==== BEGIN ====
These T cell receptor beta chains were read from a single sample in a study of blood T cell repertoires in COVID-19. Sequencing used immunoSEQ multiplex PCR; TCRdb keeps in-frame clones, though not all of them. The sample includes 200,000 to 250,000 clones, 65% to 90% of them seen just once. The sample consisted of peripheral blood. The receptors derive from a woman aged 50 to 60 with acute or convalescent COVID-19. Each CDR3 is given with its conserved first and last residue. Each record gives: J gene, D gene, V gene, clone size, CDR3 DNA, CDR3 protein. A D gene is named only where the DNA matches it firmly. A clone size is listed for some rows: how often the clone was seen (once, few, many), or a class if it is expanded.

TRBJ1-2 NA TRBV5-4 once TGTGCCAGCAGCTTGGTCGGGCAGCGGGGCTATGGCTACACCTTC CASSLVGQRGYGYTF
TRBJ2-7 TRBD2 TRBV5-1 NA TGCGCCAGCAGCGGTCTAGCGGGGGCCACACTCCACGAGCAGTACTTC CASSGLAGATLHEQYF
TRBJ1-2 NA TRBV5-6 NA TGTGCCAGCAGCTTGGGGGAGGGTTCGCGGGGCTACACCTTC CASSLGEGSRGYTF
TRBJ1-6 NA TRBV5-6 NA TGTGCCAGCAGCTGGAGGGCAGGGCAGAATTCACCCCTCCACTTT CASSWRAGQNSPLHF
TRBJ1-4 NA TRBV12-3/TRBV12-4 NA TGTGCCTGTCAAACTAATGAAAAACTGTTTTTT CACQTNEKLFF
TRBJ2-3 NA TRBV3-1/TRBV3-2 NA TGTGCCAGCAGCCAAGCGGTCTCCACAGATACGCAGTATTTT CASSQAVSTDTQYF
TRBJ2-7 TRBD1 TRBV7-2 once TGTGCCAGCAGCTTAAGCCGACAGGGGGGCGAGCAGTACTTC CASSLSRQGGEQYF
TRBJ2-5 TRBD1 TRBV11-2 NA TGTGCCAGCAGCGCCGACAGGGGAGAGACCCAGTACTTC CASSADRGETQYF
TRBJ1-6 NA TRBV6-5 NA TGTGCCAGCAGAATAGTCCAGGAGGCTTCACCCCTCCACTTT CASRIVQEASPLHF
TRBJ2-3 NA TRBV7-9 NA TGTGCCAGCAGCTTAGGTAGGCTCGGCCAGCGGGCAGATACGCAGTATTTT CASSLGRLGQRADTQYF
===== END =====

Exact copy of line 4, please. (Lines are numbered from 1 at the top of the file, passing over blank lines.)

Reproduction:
TRBJ1-2 NA TRBV5-6 NA TGTGCCAGCAGCTTGGGGGAGGGTTCGCGGGGCTACACCTTC CASSLGEGSRGYTF